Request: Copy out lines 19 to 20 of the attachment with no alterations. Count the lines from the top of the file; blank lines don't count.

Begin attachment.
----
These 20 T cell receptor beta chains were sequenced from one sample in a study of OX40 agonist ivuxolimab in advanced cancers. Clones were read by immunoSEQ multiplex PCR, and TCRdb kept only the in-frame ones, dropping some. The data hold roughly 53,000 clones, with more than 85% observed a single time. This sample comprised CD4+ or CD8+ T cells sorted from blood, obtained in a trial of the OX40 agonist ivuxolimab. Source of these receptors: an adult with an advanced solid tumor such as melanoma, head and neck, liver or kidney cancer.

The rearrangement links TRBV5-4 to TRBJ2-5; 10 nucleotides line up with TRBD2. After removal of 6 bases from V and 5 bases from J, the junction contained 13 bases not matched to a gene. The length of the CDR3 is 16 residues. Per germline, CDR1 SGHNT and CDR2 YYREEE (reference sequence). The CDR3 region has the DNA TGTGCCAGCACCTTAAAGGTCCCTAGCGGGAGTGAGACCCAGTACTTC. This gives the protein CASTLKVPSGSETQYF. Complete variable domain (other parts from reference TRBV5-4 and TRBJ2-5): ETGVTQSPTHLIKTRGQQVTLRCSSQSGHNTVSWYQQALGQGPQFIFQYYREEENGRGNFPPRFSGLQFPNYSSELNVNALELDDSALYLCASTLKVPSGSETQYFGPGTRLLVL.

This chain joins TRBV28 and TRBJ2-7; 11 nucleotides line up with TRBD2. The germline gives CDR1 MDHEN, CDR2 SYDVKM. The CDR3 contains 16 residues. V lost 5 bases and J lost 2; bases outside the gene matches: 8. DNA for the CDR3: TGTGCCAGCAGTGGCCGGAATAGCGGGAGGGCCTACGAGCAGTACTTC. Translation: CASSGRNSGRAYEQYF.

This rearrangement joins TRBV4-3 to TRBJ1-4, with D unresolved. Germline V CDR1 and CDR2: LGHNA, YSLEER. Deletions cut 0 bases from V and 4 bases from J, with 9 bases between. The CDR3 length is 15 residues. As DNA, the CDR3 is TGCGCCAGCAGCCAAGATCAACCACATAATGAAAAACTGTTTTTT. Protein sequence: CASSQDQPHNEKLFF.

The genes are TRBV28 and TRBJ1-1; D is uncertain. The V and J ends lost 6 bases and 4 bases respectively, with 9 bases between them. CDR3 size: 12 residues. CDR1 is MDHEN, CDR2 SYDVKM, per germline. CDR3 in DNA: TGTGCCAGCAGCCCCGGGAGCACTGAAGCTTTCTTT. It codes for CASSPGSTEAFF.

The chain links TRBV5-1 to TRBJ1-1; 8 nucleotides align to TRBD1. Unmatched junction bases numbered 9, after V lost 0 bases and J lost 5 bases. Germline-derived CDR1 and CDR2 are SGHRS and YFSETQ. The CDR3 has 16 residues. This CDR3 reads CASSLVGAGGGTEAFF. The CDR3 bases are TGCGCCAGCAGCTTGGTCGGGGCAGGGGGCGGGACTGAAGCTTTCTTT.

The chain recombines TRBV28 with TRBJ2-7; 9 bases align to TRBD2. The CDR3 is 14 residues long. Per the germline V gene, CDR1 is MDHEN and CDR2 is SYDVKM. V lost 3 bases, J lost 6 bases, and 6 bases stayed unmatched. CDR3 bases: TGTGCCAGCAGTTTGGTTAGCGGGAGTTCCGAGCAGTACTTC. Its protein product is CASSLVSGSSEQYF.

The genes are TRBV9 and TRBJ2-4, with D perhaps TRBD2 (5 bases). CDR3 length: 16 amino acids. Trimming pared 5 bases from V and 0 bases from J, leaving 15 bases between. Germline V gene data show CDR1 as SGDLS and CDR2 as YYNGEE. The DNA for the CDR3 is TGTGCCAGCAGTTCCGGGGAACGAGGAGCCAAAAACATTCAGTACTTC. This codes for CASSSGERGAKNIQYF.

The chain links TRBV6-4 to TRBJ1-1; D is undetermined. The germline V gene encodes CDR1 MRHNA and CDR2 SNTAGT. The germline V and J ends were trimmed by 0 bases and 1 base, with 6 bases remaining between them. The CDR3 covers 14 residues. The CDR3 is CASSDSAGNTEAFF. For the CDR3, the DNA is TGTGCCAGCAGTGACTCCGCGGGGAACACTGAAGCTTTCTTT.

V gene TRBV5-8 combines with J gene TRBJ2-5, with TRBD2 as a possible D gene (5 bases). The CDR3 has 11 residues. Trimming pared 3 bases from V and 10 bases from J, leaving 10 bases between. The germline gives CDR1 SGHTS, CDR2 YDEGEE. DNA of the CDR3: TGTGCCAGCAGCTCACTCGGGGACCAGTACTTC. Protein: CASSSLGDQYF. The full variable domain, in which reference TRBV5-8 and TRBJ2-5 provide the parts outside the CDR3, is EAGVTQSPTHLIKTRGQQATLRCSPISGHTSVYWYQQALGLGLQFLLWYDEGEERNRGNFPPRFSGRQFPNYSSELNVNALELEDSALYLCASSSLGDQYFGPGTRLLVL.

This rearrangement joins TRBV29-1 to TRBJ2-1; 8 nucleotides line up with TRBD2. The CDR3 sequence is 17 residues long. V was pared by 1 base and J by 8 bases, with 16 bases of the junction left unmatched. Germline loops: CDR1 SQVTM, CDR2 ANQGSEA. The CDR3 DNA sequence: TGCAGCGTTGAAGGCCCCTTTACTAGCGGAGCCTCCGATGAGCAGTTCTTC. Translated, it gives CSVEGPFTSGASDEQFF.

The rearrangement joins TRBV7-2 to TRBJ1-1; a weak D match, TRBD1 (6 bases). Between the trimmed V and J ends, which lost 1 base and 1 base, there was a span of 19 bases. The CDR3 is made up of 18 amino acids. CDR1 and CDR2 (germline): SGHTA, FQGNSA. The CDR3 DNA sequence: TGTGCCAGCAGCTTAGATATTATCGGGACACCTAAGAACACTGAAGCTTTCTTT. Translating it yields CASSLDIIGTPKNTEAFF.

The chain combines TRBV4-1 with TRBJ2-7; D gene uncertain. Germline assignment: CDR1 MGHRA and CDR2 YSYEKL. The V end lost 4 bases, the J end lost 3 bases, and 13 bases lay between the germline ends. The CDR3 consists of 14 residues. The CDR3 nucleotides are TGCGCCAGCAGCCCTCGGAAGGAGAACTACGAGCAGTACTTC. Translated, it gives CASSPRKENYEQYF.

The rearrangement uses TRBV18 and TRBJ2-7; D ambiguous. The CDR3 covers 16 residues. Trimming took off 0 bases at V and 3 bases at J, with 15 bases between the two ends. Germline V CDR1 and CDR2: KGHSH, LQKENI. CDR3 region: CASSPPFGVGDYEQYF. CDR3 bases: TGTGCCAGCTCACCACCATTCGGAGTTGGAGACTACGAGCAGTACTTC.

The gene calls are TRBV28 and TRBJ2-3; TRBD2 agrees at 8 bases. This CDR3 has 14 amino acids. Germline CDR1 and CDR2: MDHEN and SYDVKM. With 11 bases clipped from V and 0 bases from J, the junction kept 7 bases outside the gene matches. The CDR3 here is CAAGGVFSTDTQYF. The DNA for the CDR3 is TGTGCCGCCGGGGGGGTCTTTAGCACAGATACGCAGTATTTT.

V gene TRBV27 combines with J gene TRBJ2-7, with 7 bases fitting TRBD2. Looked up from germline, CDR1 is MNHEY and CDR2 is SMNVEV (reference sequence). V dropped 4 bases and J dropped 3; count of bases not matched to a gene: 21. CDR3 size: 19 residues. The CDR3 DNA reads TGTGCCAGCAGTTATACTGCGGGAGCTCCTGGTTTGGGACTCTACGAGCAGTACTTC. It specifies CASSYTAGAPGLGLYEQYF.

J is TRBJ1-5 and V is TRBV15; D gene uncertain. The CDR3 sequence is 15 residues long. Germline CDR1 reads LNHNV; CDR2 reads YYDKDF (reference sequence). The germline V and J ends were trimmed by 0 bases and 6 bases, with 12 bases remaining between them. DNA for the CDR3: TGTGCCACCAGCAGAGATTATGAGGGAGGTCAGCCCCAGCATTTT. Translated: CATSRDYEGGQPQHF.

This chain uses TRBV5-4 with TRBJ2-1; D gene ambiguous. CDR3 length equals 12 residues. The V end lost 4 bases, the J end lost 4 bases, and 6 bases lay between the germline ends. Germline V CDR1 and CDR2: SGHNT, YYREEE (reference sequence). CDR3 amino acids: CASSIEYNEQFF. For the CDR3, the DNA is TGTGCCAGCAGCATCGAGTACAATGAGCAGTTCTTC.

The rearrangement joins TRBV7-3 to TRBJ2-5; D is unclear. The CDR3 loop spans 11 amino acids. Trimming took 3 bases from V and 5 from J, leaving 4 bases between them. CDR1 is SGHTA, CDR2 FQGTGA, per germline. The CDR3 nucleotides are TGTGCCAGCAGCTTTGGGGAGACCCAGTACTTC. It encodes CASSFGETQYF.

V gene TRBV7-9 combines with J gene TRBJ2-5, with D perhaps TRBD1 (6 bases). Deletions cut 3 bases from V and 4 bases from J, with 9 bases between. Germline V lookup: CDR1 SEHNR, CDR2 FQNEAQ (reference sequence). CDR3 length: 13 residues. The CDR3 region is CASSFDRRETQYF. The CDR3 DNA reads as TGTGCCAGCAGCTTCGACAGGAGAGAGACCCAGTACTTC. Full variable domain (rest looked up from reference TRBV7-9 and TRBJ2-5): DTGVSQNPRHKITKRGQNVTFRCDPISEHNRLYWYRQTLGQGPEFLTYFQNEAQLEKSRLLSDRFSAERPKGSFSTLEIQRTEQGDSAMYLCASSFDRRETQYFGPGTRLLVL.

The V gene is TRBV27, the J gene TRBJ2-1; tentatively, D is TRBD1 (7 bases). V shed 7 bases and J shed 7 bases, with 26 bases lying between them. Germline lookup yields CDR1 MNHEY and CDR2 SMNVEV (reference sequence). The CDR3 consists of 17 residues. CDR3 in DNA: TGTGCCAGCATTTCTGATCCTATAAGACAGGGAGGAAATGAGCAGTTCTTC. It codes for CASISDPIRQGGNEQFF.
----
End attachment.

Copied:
The rearrangement joins TRBV7-3 to TRBJ2-5; D is unclear. The CDR3 loop spans 11 amino acids. Trimming took 3 bases from V and 5 from J, leaving 4 bases between them. CDR1 is SGHTA, CDR2 FQGTGA, per germline. The CDR3 nucleotides are TGTGCCAGCAGCTTTGGGGAGACCCAGTACTTC. It encodes CASSFGETQYF.

V gene TRBV7-9 combines with J gene TRBJ2-5, with D perhaps TRBD1 (6 bases). Deletions cut 3 bases from V and 4 bases from J, with 9 bases between. Germline V lookup: CDR1 SEHNR, CDR2 FQNEAQ (reference sequence). CDR3 length: 13 residues. The CDR3 region is CASSFDRRETQYF. The CDR3 DNA reads as TGTGCCAGCAGCTTCGACAGGAGAGAGACCCAGTACTTC. Full variable domain (rest looked up from reference TRBV7-9 and TRBJ2-5): DTGVSQNPRHKITKRGQNVTFRCDPISEHNRLYWYRQTLGQGPEFLTYFQNEAQLEKSRLLSDRFSAERPKGSFSTLEIQRTEQGDSAMYLCASSFDRRETQYFGPGTRLLVL.